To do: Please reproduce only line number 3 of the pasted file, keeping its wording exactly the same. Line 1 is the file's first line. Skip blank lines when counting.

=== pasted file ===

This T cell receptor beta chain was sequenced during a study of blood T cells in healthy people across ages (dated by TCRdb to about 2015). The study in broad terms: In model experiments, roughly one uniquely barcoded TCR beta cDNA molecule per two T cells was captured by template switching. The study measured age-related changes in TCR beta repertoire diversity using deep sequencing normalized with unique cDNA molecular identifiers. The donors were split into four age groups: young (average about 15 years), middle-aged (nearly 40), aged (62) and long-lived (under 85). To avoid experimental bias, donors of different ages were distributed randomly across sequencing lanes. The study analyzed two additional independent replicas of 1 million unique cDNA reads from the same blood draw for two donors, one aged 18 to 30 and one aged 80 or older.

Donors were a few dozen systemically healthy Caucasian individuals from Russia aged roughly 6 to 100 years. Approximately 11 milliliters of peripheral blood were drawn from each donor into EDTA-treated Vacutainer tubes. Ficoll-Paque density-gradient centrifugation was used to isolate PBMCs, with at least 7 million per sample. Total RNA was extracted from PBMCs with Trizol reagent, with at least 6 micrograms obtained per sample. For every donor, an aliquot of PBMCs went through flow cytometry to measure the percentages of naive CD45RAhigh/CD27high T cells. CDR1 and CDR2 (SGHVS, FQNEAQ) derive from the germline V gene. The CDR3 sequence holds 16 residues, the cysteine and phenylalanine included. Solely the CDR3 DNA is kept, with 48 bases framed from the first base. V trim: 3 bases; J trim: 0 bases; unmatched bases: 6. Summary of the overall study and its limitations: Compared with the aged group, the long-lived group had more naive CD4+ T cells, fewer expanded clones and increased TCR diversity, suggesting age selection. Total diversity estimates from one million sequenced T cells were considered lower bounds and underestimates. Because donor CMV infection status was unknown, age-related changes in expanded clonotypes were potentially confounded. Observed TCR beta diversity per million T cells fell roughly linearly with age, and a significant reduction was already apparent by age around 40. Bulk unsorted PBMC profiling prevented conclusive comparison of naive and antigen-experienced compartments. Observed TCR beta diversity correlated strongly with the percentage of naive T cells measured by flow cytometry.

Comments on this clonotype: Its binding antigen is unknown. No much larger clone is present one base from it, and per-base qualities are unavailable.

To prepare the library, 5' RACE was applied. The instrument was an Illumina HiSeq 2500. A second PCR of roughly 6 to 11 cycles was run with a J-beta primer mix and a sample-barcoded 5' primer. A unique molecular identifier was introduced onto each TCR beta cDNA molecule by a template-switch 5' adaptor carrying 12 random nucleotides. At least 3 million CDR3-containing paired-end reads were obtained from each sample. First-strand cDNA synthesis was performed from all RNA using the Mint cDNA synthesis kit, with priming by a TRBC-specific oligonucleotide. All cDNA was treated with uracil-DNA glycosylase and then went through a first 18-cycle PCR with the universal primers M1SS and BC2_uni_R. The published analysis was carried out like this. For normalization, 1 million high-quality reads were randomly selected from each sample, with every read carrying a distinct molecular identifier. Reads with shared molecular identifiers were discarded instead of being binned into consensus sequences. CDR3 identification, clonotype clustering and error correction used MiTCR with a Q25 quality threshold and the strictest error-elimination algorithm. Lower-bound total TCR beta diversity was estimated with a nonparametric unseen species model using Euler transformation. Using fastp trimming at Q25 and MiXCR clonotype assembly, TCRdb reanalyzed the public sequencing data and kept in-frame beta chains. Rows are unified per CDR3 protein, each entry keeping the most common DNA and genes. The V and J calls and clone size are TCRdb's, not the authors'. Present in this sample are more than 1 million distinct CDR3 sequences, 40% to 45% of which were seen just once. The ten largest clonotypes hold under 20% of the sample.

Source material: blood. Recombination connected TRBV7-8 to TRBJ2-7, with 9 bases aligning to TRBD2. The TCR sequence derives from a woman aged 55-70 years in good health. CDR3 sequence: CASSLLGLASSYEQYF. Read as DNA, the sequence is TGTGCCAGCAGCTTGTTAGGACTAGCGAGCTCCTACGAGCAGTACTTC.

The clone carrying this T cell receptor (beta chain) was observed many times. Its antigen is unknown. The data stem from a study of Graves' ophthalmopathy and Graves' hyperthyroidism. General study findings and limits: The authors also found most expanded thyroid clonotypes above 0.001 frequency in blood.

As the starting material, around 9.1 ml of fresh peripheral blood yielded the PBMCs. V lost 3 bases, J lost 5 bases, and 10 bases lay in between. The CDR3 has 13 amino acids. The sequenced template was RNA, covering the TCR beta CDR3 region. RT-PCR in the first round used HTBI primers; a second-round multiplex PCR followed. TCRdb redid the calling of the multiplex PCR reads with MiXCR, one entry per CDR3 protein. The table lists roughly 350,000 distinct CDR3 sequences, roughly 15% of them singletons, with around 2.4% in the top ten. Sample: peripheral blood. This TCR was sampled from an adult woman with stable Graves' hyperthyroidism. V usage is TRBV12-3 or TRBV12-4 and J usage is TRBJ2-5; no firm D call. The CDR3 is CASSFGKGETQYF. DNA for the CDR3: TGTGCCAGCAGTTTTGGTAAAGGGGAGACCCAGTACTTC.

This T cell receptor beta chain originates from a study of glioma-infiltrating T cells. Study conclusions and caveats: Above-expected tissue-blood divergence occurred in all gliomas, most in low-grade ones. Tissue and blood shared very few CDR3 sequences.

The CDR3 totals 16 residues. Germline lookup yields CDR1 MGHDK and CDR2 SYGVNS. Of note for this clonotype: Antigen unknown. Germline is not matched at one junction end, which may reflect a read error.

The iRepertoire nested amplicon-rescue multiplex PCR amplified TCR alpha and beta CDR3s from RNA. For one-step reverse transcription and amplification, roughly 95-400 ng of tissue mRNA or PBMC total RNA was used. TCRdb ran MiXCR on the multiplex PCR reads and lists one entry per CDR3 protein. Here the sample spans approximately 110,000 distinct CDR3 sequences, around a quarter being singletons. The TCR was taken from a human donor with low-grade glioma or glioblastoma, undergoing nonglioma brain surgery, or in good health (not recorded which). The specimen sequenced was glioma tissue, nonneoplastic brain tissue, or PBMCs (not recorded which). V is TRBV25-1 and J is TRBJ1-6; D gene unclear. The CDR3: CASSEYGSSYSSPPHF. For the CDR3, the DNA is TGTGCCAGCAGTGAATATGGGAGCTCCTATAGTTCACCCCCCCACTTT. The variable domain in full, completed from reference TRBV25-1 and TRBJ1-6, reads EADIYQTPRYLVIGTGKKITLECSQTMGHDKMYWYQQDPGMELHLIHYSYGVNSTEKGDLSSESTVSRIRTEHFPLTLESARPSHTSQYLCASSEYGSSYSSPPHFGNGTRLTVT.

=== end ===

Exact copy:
Comments on this clonotype: Its binding antigen is unknown. No much larger clone is present one base from it, and per-base qualities are unavailable.